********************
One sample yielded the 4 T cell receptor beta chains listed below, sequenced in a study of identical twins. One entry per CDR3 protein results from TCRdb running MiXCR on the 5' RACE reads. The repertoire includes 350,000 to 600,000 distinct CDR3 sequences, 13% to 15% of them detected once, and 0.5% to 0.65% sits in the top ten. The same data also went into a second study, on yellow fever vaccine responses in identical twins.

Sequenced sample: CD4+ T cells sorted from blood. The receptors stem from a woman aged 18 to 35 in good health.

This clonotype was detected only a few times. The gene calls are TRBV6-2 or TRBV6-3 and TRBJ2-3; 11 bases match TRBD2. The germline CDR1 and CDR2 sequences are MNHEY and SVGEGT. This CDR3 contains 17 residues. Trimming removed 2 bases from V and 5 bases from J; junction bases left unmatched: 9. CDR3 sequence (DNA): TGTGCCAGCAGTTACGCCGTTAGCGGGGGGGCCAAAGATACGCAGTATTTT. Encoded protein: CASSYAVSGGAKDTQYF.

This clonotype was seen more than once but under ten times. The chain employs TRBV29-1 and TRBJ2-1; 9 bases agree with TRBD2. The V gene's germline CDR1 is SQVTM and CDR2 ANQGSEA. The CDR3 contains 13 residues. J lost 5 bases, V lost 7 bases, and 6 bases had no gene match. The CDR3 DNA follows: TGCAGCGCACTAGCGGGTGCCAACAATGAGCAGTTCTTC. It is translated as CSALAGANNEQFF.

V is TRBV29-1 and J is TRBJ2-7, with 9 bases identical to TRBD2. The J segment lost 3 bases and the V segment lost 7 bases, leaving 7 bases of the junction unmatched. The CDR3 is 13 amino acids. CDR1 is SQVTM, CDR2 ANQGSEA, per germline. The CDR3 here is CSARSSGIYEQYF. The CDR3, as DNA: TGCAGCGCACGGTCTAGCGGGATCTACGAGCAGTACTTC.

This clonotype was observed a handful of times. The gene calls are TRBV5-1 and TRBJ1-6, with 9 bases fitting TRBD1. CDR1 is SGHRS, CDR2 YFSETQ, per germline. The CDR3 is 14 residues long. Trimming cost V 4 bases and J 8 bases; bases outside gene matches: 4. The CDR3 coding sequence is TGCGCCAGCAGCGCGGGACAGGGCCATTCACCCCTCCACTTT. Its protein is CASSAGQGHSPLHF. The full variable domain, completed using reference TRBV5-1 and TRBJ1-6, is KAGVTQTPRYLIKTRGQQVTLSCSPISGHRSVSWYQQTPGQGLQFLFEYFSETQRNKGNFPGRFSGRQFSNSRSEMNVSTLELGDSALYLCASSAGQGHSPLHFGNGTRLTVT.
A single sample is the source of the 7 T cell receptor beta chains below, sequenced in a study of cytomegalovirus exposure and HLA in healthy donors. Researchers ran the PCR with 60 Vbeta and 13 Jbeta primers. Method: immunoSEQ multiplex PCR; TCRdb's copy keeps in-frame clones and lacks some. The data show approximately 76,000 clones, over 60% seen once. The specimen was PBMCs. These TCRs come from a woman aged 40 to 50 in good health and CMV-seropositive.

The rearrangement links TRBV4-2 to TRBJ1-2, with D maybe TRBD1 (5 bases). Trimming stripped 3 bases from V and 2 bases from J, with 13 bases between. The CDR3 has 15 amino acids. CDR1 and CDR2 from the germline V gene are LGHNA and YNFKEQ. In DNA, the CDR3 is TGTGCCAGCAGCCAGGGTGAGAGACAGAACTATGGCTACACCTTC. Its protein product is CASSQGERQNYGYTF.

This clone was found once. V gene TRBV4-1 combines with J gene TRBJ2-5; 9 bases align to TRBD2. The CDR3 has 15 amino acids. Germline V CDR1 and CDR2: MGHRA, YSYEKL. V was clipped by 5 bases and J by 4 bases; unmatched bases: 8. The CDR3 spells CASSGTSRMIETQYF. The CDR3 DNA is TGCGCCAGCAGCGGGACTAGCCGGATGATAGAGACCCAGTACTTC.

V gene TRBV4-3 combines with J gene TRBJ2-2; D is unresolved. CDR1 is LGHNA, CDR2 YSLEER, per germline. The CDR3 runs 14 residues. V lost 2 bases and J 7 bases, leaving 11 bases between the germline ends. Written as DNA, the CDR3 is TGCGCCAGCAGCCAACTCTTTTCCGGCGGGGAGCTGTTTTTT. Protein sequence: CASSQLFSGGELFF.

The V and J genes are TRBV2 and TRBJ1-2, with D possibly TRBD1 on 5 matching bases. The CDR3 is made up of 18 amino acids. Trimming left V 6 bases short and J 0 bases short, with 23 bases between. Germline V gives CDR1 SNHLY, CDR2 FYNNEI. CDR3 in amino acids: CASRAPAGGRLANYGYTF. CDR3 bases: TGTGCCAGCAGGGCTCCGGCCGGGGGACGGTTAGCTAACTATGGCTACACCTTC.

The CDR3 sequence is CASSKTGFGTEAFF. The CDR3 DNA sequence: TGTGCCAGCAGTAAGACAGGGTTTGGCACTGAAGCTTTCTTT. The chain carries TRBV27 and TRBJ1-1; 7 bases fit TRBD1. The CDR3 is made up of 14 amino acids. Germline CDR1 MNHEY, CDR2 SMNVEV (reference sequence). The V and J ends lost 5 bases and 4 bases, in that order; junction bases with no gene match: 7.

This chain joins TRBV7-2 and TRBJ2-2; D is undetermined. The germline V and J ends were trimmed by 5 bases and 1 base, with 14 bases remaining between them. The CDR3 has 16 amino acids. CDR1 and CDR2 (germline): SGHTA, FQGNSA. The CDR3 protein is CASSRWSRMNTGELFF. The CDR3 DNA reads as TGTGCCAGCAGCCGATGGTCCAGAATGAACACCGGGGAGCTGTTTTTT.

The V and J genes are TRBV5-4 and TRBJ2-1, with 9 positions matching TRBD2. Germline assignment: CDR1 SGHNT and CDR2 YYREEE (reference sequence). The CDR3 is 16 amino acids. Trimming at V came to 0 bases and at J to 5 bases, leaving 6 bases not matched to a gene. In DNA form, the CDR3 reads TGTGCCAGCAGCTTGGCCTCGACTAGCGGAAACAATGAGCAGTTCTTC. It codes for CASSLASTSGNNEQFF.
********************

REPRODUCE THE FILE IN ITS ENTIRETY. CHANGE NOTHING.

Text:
One sample yielded the 4 T cell receptor beta chains listed below, sequenced in a study of identical twins. One entry per CDR3 protein results from TCRdb running MiXCR on the 5' RACE reads. The repertoire includes 350,000 to 600,000 distinct CDR3 sequences, 13% to 15% of them detected once, and 0.5% to 0.65% sits in the top ten. The same data also went into a second study, on yellow fever vaccine responses in identical twins.

Sequenced sample: CD4+ T cells sorted from blood. The receptors stem from a woman aged 18 to 35 in good health.

This clonotype was detected only a few times. The gene calls are TRBV6-2 or TRBV6-3 and TRBJ2-3; 11 bases match TRBD2. The germline CDR1 and CDR2 sequences are MNHEY and SVGEGT. This CDR3 contains 17 residues. Trimming removed 2 bases from V and 5 bases from J; junction bases left unmatched: 9. CDR3 sequence (DNA): TGTGCCAGCAGTTACGCCGTTAGCGGGGGGGCCAAAGATACGCAGTATTTT. Encoded protein: CASSYAVSGGAKDTQYF.

This clonotype was seen more than once but under ten times. The chain employs TRBV29-1 and TRBJ2-1; 9 bases agree with TRBD2. The V gene's germline CDR1 is SQVTM and CDR2 ANQGSEA. The CDR3 contains 13 residues. J lost 5 bases, V lost 7 bases, and 6 bases had no gene match. The CDR3 DNA follows: TGCAGCGCACTAGCGGGTGCCAACAATGAGCAGTTCTTC. It is translated as CSALAGANNEQFF.

V is TRBV29-1 and J is TRBJ2-7, with 9 bases identical to TRBD2. The J segment lost 3 bases and the V segment lost 7 bases, leaving 7 bases of the junction unmatched. The CDR3 is 13 amino acids. CDR1 is SQVTM, CDR2 ANQGSEA, per germline. The CDR3 here is CSARSSGIYEQYF. The CDR3, as DNA: TGCAGCGCACGGTCTAGCGGGATCTACGAGCAGTACTTC.

This clonotype was observed a handful of times. The gene calls are TRBV5-1 and TRBJ1-6, with 9 bases fitting TRBD1. CDR1 is SGHRS, CDR2 YFSETQ, per germline. The CDR3 is 14 residues long. Trimming cost V 4 bases and J 8 bases; bases outside gene matches: 4. The CDR3 coding sequence is TGCGCCAGCAGCGCGGGACAGGGCCATTCACCCCTCCACTTT. Its protein is CASSAGQGHSPLHF. The full variable domain, completed using reference TRBV5-1 and TRBJ1-6, is KAGVTQTPRYLIKTRGQQVTLSCSPISGHRSVSWYQQTPGQGLQFLFEYFSETQRNKGNFPGRFSGRQFSNSRSEMNVSTLELGDSALYLCASSAGQGHSPLHFGNGTRLTVT.
A single sample is the source of the 7 T cell receptor beta chains below, sequenced in a study of cytomegalovirus exposure and HLA in healthy donors. Researchers ran the PCR with 60 Vbeta and 13 Jbeta primers. Method: immunoSEQ multiplex PCR; TCRdb's copy keeps in-frame clones and lacks some. The data show approximately 76,000 clones, over 60% seen once. The specimen was PBMCs. These TCRs come from a woman aged 40 to 50 in good health and CMV-seropositive.

The rearrangement links TRBV4-2 to TRBJ1-2, with D maybe TRBD1 (5 bases). Trimming stripped 3 bases from V and 2 bases from J, with 13 bases between. The CDR3 has 15 amino acids. CDR1 and CDR2 from the germline V gene are LGHNA and YNFKEQ. In DNA, the CDR3 is TGTGCCAGCAGCCAGGGTGAGAGACAGAACTATGGCTACACCTTC. Its protein product is CASSQGERQNYGYTF.

This clone was found once. V gene TRBV4-1 combines with J gene TRBJ2-5; 9 bases align to TRBD2. The CDR3 has 15 amino acids. Germline V CDR1 and CDR2: MGHRA, YSYEKL. V was clipped by 5 bases and J by 4 bases; unmatched bases: 8. The CDR3 spells CASSGTSRMIETQYF. The CDR3 DNA is TGCGCCAGCAGCGGGACTAGCCGGATGATAGAGACCCAGTACTTC.

V gene TRBV4-3 combines with J gene TRBJ2-2; D is unresolved. CDR1 is LGHNA, CDR2 YSLEER, per germline. The CDR3 runs 14 residues. V lost 2 bases and J 7 bases, leaving 11 bases between the germline ends. Written as DNA, the CDR3 is TGCGCCAGCAGCCAACTCTTTTCCGGCGGGGAGCTGTTTTTT. Protein sequence: CASSQLFSGGELFF.

The V and J genes are TRBV2 and TRBJ1-2, with D possibly TRBD1 on 5 matching bases. The CDR3 is made up of 18 amino acids. Trimming left V 6 bases short and J 0 bases short, with 23 bases between. Germline V gives CDR1 SNHLY, CDR2 FYNNEI. CDR3 in amino acids: CASRAPAGGRLANYGYTF. CDR3 bases: TGTGCCAGCAGGGCTCCGGCCGGGGGACGGTTAGCTAACTATGGCTACACCTTC.

The CDR3 sequence is CASSKTGFGTEAFF. The CDR3 DNA sequence: TGTGCCAGCAGTAAGACAGGGTTTGGCACTGAAGCTTTCTTT. The chain carries TRBV27 and TRBJ1-1; 7 bases fit TRBD1. The CDR3 is made up of 14 amino acids. Germline CDR1 MNHEY, CDR2 SMNVEV (reference sequence). The V and J ends lost 5 bases and 4 bases, in that order; junction bases with no gene match: 7.

This chain joins TRBV7-2 and TRBJ2-2; D is undetermined. The germline V and J ends were trimmed by 5 bases and 1 base, with 14 bases remaining between them. The CDR3 has 16 amino acids. CDR1 and CDR2 (germline): SGHTA, FQGNSA. The CDR3 protein is CASSRWSRMNTGELFF. The CDR3 DNA reads as TGTGCCAGCAGCCGATGGTCCAGAATGAACACCGGGGAGCTGTTTTTT.

The V and J genes are TRBV5-4 and TRBJ2-1, with 9 positions matching TRBD2. Germline assignment: CDR1 SGHNT and CDR2 YYREEE (reference sequence). The CDR3 is 16 amino acids. Trimming at V came to 0 bases and at J to 5 bases, leaving 6 bases not matched to a gene. In DNA form, the CDR3 reads TGTGCCAGCAGCTTGGCCTCGACTAGCGGAAACAATGAGCAGTTCTTC. It codes for CASSLASTSGNNEQFF.